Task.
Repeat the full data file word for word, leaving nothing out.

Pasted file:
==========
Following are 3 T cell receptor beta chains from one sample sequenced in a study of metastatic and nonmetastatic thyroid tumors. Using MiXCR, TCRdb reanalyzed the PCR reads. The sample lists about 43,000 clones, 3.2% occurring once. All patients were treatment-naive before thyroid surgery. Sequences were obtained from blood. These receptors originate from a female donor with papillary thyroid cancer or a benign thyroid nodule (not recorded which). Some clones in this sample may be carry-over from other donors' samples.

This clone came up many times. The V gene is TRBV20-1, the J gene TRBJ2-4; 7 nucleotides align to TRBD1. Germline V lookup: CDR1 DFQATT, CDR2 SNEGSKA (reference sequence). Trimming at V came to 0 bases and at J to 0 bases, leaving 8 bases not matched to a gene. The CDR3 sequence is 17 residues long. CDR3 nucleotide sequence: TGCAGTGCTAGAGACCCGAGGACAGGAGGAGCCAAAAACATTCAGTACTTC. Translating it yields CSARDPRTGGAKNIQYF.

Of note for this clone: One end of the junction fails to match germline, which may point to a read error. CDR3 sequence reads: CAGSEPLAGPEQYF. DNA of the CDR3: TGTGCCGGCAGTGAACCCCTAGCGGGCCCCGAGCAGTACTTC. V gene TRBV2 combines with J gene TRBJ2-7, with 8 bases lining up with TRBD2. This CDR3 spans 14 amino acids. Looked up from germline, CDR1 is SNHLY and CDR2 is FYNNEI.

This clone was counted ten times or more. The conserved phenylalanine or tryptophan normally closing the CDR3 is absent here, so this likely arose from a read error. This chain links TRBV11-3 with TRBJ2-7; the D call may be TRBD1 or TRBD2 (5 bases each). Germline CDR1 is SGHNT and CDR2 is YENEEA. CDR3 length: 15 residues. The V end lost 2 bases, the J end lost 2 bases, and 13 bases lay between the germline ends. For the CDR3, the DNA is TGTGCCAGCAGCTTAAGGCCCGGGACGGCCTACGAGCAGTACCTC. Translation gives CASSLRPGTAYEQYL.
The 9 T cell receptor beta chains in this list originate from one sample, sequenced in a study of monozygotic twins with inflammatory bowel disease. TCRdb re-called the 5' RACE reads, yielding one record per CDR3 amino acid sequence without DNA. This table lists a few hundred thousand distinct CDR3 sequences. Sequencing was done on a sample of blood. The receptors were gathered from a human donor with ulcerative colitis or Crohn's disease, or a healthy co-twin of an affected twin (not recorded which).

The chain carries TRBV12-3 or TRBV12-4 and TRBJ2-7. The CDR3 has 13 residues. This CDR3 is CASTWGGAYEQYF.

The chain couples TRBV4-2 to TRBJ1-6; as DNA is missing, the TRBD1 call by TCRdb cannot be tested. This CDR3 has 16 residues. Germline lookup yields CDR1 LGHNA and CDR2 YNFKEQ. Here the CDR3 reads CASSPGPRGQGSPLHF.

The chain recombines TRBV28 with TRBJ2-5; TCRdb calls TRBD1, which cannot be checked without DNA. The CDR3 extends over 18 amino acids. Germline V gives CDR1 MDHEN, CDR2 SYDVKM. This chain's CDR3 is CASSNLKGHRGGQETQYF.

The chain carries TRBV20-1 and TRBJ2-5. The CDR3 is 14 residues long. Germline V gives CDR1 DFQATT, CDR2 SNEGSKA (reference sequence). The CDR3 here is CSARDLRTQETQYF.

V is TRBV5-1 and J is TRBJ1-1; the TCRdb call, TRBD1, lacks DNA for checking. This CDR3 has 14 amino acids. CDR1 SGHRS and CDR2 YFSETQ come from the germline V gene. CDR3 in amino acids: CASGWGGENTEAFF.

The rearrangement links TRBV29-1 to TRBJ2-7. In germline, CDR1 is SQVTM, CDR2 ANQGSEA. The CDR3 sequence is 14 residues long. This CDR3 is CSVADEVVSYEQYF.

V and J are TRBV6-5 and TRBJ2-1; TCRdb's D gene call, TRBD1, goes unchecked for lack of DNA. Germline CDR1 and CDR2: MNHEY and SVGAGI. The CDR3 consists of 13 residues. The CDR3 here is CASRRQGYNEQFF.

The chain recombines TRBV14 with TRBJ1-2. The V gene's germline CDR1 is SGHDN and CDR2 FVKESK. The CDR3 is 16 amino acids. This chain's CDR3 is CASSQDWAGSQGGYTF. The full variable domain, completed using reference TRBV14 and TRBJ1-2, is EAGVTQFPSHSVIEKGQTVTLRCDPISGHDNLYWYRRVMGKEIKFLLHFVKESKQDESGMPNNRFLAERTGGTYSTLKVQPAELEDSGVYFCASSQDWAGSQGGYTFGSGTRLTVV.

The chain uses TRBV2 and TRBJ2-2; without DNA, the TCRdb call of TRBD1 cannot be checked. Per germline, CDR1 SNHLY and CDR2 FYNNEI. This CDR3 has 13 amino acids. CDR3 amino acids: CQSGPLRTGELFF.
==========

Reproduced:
Following are 3 T cell receptor beta chains from one sample sequenced in a study of metastatic and nonmetastatic thyroid tumors. Using MiXCR, TCRdb reanalyzed the PCR reads. The sample lists about 43,000 clones, 3.2% occurring once. All patients were treatment-naive before thyroid surgery. Sequences were obtained from blood. These receptors originate from a female donor with papillary thyroid cancer or a benign thyroid nodule (not recorded which). Some clones in this sample may be carry-over from other donors' samples.

This clone came up many times. The V gene is TRBV20-1, the J gene TRBJ2-4; 7 nucleotides align to TRBD1. Germline V lookup: CDR1 DFQATT, CDR2 SNEGSKA (reference sequence). Trimming at V came to 0 bases and at J to 0 bases, leaving 8 bases not matched to a gene. The CDR3 sequence is 17 residues long. CDR3 nucleotide sequence: TGCAGTGCTAGAGACCCGAGGACAGGAGGAGCCAAAAACATTCAGTACTTC. Translating it yields CSARDPRTGGAKNIQYF.

Of note for this clone: One end of the junction fails to match germline, which may point to a read error. CDR3 sequence reads: CAGSEPLAGPEQYF. DNA of the CDR3: TGTGCCGGCAGTGAACCCCTAGCGGGCCCCGAGCAGTACTTC. V gene TRBV2 combines with J gene TRBJ2-7, with 8 bases lining up with TRBD2. This CDR3 spans 14 amino acids. Looked up from germline, CDR1 is SNHLY and CDR2 is FYNNEI.

This clone was counted ten times or more. The conserved phenylalanine or tryptophan normally closing the CDR3 is absent here, so this likely arose from a read error. This chain links TRBV11-3 with TRBJ2-7; the D call may be TRBD1 or TRBD2 (5 bases each). Germline CDR1 is SGHNT and CDR2 is YENEEA. CDR3 length: 15 residues. The V end lost 2 bases, the J end lost 2 bases, and 13 bases lay between the germline ends. For the CDR3, the DNA is TGTGCCAGCAGCTTAAGGCCCGGGACGGCCTACGAGCAGTACCTC. Translation gives CASSLRPGTAYEQYL.
The 9 T cell receptor beta chains in this list originate from one sample, sequenced in a study of monozygotic twins with inflammatory bowel disease. TCRdb re-called the 5' RACE reads, yielding one record per CDR3 amino acid sequence without DNA. This table lists a few hundred thousand distinct CDR3 sequences. Sequencing was done on a sample of blood. The receptors were gathered from a human donor with ulcerative colitis or Crohn's disease, or a healthy co-twin of an affected twin (not recorded which).

The chain carries TRBV12-3 or TRBV12-4 and TRBJ2-7. The CDR3 has 13 residues. This CDR3 is CASTWGGAYEQYF.

The chain couples TRBV4-2 to TRBJ1-6; as DNA is missing, the TRBD1 call by TCRdb cannot be tested. This CDR3 has 16 residues. Germline lookup yields CDR1 LGHNA and CDR2 YNFKEQ. Here the CDR3 reads CASSPGPRGQGSPLHF.

The chain recombines TRBV28 with TRBJ2-5; TCRdb calls TRBD1, which cannot be checked without DNA. The CDR3 extends over 18 amino acids. Germline V gives CDR1 MDHEN, CDR2 SYDVKM. This chain's CDR3 is CASSNLKGHRGGQETQYF.

The chain carries TRBV20-1 and TRBJ2-5. The CDR3 is 14 residues long. Germline V gives CDR1 DFQATT, CDR2 SNEGSKA (reference sequence). The CDR3 here is CSARDLRTQETQYF.

V is TRBV5-1 and J is TRBJ1-1; the TCRdb call, TRBD1, lacks DNA for checking. This CDR3 has 14 amino acids. CDR1 SGHRS and CDR2 YFSETQ come from the germline V gene. CDR3 in amino acids: CASGWGGENTEAFF.

The rearrangement links TRBV29-1 to TRBJ2-7. In germline, CDR1 is SQVTM, CDR2 ANQGSEA. The CDR3 sequence is 14 residues long. This CDR3 is CSVADEVVSYEQYF.

V and J are TRBV6-5 and TRBJ2-1; TCRdb's D gene call, TRBD1, goes unchecked for lack of DNA. Germline CDR1 and CDR2: MNHEY and SVGAGI. The CDR3 consists of 13 residues. The CDR3 here is CASRRQGYNEQFF.

The chain recombines TRBV14 with TRBJ1-2. The V gene's germline CDR1 is SGHDN and CDR2 FVKESK. The CDR3 is 16 amino acids. This chain's CDR3 is CASSQDWAGSQGGYTF. The full variable domain, completed using reference TRBV14 and TRBJ1-2, is EAGVTQFPSHSVIEKGQTVTLRCDPISGHDNLYWYRRVMGKEIKFLLHFVKESKQDESGMPNNRFLAERTGGTYSTLKVQPAELEDSGVYFCASSQDWAGSQGGYTFGSGTRLTVV.

The chain uses TRBV2 and TRBJ2-2; without DNA, the TCRdb call of TRBD1 cannot be checked. Per germline, CDR1 SNHLY and CDR2 FYNNEI. This CDR3 has 13 amino acids. CDR3 amino acids: CQSGPLRTGELFF.